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Illustration: Lazaro Gamio / Axios

U.S. graduate business schools — once magnets for American and international students seeking a certain route to a high income — are in an existential crisis. They are losing droves of students who are balking at sky-high tuition and, in the case of international applicants, turned off by President Trump's politics.

Why it matters: The once-venerated MBA is going the way of the diminished law degree, pushed aside by tech education. Graduates of the top 25 or so MBA schools still command the elite Wall Street and corporate jobs they always did, but the hundreds of others are scrambling, and some schools are shutting down their programs. Survivors are often offering new touchy-feely degrees like "master of social innovation."

The background: Most top-ranked U.S. business schools are doing just fine. Sixteen of the top 25 reported a jump in MBA program applications for the 2016-2017 academic year, and four schools — Yale, Columbia, Carnegie Melon, and the University of Chicago — saw double-digit leaps, per Poets & Quants, a website that covers graduate business education.

The problem: In the more than 350 programs that didn't make the top ranks, rising tuition costs and smaller returns in the form of employment and income have forced a rethink of the traditional MBA degree.

  • Campus recruiting at lower-ranked schools is down: In a survey by MBA Career Services, the 30 schools ranked 21 to 50 reported a 42% decrease in recruiting by companies in 2016. In 2015, this same group reported an 83% recruiting increase.
  • The value of an MBA is uncertain: MBA grads are facing shifting expectations from employers with more options than ever. "Especially for someone who might be 25 or 30, they're leaving with an MBA, and there's a question from employers, 'Well, you've got an MBA, but what else can you do for me?'" said Michael Prebil of the think tank New America.
  • Programs are shutting down: Wake Forest, the University of Iowa, Virginia Tech and other schools have all recently discontinued their full-time MBA programs.

A big problem is declining international interest: The enrollment at some mid-tier MBA programs is more than half international students. But 51% of B schools report a decline in international enrollment in fall 2016, a 13% jump from 2015, according to the MBA Career Services survey.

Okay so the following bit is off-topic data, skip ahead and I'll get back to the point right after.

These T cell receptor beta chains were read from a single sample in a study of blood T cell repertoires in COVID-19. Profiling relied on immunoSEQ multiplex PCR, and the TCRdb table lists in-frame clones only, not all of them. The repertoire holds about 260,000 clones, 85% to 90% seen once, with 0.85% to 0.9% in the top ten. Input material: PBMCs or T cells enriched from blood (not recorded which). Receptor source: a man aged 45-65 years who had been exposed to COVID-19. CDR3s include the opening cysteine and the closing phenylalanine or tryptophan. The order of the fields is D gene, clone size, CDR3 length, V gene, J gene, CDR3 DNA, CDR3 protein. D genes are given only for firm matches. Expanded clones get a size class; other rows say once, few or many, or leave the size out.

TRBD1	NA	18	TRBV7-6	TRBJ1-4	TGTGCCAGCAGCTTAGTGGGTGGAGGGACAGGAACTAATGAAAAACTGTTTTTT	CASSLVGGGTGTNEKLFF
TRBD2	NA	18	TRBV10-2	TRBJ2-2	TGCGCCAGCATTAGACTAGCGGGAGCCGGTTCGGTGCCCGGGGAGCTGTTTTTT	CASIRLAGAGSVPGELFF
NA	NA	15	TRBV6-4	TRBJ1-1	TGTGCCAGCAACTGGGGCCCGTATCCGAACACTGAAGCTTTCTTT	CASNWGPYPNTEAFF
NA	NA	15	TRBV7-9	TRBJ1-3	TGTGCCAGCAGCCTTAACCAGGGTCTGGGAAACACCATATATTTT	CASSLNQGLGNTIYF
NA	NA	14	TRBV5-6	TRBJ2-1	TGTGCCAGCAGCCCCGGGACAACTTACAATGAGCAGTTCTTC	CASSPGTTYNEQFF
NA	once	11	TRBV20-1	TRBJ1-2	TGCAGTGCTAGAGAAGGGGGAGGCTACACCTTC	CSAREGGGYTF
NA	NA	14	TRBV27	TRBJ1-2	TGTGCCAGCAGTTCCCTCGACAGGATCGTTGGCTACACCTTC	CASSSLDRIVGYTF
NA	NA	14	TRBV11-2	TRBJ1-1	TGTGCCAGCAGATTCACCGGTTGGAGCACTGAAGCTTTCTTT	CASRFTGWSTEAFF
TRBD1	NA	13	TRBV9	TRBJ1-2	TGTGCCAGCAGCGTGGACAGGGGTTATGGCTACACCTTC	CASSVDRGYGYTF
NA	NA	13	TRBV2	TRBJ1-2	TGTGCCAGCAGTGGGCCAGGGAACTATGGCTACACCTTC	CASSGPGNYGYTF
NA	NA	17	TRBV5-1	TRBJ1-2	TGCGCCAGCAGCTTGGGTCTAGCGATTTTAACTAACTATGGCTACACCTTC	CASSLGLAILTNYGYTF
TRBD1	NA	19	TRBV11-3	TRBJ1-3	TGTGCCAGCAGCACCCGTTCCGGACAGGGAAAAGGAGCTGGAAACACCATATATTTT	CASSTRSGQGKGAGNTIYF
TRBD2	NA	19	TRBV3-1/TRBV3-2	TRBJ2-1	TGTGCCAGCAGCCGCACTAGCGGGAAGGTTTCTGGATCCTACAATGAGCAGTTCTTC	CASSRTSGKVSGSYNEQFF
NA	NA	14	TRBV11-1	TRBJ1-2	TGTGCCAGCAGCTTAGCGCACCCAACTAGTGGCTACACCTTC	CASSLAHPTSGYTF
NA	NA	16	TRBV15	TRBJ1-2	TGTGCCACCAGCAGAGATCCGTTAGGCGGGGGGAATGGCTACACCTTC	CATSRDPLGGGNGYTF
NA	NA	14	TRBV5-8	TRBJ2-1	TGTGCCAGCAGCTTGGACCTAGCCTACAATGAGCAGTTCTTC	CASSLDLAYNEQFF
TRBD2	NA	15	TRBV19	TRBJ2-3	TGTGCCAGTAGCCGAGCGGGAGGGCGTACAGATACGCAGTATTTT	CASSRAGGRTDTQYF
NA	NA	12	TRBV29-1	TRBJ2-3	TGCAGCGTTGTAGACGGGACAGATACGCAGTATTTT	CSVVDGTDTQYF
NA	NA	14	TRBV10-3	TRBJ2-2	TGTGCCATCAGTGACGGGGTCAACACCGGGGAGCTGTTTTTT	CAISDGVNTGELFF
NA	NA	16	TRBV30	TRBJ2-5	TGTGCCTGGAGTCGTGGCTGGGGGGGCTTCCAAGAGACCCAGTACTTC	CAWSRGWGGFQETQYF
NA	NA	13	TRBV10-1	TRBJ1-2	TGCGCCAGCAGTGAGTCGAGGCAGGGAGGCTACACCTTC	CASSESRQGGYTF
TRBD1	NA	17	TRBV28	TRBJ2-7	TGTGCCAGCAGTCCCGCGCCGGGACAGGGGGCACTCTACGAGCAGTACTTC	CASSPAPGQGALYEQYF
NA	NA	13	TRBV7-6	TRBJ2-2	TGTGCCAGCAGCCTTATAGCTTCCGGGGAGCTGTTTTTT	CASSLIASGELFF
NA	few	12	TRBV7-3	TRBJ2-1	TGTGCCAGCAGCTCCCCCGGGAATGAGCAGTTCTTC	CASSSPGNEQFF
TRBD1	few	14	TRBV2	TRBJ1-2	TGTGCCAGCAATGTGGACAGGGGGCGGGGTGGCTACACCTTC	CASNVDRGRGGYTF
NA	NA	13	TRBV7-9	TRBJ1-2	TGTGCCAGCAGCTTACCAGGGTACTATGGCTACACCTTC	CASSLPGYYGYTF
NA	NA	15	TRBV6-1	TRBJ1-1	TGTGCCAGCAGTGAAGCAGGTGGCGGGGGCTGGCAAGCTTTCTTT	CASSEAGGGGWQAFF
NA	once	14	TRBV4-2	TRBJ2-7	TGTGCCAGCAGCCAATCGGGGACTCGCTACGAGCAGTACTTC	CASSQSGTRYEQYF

This is across the board: International enrollment at some top 25 schools is down, per Poets & Quants. For example, 32% of Georgetown's B school applicant pool was international in the 2016-2017 academic year, compared with 43% the year before. The trend is even more pronounced in the lower-ranked schools.

Trump administration's immigration policies are one reason. According to a GMAC survey conducted in February, 67% of prospective international MBAers would rethink their eventual study destination if they thought they'd be unable to obtain a work visa following the completion of their degree.

  • This is especially so for the best candidates. More than half of international applicants who scored over 700 (out of a possible 800) on the standard GMAT test said they were less likely to study in the U.S. than elsewhere because of their view of the Trump administration.
  • Who wins: While only 32% of U.S. business schools reported an increase in international applicants last year, 76% of Canadian schools and 67% of European schools saw a jump last year.

Graduate education is a global market: "The return on investment calculation for the international student is even more amplified for many of them, coming from markets that are more price sensitive," Scott DeRue, dean of the business school at the University of Michigan, tells Axios. "And then you layer onto that some of the uncertainties around the job market, the visa issues, and things of that sort that are well covered in the media, and I think that adds to the anxieties that international students will and could have."

Editor's Note: Sign up for Axios newsletters to get our smart brevity delivered to your inbox every morning.

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A former senior Saudi intelligence official who worked with the U.S. on counterterrorism alleged to "60 Minutes" in an interview broadcast Sunday that Crown Prince Mohammed bin Salman discussed in 2014 killing the kingdom's then-monarch.

Why it matters: The allegation by the exiled Saad al-Jabri, whom Saudi authorities describe as "a discredited former government official," that the ruling crown prince, known as "MBS," claimed he could obtain a "ring from Russia" to carry out the attack, is one of several serious allegations he made on the CBS show.

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A series of powerful "atmospheric river" storms are delivering historic amounts of rainfall across parts of drought-stricken California and the Pacific Northwest — triggering widespread power outages and flooding.

Why it matters: The strong atmospheric river, packing large amounts of moisture, is causing Northern California to whiplash from drought to flood.

“You blew it”: GOP activist turns on corporations over vaccine mandates

The chairman of the American Conservative Union said on "Axios on HBO" he accepts "Joe Biden is my president, and I want him to succeed," but predicted Republicans retake the House and Senate in 2022 — with greater than 50% odds Donald Trump runs in 2024.

The big picture: In a joint interview with his wife, Mercedes, Matt Schlapp also refused to share their vaccination status. And he told corporate America "you blew it" by embracing vaccine mandates and liberal social stances that have alienated GOP voters and politicians.